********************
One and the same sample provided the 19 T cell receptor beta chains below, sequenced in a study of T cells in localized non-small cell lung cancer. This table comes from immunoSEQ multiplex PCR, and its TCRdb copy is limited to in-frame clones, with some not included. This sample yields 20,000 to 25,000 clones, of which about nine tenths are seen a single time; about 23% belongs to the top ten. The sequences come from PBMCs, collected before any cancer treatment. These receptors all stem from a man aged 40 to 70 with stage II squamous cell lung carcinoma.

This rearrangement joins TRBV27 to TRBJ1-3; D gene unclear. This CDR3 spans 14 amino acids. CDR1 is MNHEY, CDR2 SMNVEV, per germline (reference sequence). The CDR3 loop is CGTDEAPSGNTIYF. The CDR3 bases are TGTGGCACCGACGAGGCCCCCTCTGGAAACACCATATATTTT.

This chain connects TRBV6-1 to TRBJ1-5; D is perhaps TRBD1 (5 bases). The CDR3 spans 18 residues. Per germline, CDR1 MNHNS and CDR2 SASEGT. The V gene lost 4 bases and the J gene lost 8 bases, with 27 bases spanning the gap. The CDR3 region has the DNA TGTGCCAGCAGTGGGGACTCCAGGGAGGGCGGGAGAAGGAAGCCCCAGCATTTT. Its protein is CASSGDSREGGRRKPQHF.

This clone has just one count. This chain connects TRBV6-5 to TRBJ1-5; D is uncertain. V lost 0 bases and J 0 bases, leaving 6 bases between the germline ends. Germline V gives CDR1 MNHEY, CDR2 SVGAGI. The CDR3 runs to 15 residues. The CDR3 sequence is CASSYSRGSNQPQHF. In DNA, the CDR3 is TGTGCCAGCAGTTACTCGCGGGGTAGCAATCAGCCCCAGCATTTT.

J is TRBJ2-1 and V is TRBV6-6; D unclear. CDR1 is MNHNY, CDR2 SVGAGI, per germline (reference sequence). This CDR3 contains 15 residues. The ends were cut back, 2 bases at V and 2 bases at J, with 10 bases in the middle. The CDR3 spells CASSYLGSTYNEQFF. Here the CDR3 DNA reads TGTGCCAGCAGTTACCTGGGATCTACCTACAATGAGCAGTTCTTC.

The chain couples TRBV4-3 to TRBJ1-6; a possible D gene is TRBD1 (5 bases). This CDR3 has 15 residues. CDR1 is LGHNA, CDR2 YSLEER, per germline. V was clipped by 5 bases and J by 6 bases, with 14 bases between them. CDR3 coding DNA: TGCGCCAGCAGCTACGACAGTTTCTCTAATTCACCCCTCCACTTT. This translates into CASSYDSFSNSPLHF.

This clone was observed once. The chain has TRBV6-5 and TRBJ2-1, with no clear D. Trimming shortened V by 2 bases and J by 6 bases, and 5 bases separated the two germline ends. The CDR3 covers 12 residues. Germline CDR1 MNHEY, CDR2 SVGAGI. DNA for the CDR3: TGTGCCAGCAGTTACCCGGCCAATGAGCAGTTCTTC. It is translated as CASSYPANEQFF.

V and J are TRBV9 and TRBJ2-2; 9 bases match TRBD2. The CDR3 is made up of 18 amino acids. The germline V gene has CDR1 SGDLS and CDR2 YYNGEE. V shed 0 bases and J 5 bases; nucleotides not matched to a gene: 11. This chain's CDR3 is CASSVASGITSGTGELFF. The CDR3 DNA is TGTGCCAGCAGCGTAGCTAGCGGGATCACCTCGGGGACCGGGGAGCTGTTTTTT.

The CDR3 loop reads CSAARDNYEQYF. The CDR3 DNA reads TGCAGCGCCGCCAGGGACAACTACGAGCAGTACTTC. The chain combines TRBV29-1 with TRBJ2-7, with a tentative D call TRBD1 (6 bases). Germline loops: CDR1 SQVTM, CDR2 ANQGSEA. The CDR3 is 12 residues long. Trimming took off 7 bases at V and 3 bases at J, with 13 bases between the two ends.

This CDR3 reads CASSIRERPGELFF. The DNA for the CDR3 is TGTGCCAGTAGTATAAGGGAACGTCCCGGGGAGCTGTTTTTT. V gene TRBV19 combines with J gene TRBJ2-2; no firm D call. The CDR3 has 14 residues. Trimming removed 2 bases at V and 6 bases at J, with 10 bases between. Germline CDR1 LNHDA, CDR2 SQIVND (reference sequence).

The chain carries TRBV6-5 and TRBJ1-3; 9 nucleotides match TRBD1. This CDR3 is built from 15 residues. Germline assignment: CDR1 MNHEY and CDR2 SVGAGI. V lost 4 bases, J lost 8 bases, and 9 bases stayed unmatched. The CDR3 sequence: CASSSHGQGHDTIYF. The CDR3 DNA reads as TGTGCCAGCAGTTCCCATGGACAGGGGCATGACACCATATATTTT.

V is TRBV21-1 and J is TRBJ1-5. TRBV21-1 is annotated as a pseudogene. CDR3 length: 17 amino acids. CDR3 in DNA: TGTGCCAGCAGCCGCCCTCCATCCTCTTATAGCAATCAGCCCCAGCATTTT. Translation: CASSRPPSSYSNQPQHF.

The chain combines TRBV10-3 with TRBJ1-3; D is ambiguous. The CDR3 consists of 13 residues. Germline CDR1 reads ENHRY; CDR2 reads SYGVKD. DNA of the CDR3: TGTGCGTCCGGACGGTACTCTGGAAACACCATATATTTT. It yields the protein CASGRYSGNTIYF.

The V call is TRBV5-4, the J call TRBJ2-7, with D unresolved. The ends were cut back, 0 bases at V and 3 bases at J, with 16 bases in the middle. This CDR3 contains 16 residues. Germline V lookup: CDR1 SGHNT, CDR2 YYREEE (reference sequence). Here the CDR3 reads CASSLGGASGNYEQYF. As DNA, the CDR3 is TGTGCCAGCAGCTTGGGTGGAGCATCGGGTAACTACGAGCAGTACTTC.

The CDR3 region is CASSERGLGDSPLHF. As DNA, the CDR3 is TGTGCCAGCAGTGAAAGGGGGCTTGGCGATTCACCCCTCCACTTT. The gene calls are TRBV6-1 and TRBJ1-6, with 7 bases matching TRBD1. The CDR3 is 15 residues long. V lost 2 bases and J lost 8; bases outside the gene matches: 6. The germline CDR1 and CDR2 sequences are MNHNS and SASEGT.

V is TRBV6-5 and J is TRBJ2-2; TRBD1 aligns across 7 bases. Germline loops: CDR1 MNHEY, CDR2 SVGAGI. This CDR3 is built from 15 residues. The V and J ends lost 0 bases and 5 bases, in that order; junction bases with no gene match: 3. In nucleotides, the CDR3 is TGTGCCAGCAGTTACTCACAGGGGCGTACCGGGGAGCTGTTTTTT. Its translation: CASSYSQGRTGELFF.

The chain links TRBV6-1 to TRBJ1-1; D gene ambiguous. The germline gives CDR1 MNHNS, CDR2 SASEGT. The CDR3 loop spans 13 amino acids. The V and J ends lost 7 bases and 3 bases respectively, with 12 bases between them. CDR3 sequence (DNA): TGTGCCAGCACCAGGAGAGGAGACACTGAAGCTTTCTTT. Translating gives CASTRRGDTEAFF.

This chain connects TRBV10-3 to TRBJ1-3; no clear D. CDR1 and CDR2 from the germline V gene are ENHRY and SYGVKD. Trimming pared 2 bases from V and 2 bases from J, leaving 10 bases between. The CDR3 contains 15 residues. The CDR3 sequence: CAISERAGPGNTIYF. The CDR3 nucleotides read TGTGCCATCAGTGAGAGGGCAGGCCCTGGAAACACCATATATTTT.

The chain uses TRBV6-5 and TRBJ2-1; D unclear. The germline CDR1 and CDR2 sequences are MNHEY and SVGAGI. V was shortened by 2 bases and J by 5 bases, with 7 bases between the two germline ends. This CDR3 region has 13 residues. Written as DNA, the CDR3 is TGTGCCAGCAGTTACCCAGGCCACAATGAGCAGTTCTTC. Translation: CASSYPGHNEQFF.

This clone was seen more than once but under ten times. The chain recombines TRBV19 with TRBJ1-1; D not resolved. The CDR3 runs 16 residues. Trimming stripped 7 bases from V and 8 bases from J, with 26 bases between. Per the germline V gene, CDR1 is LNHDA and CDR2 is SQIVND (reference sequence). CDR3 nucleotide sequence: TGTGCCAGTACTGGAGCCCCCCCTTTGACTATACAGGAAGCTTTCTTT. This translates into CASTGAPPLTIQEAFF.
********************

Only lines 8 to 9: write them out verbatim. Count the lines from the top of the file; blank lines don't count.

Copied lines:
V and J are TRBV9 and TRBJ2-2; 9 bases match TRBD2. The CDR3 is made up of 18 amino acids. The germline V gene has CDR1 SGDLS and CDR2 YYNGEE. V shed 0 bases and J 5 bases; nucleotides not matched to a gene: 11. This chain's CDR3 is CASSVASGITSGTGELFF. The CDR3 DNA is TGTGCCAGCAGCGTAGCTAGCGGGATCACCTCGGGGACCGGGGAGCTGTTTTTT.

The CDR3 loop reads CSAARDNYEQYF. The CDR3 DNA reads TGCAGCGCCGCCAGGGACAACTACGAGCAGTACTTC. The chain combines TRBV29-1 with TRBJ2-7, with a tentative D call TRBD1 (6 bases). Germline loops: CDR1 SQVTM, CDR2 ANQGSEA. The CDR3 is 12 residues long. Trimming took off 7 bases at V and 3 bases at J, with 13 bases between the two ends.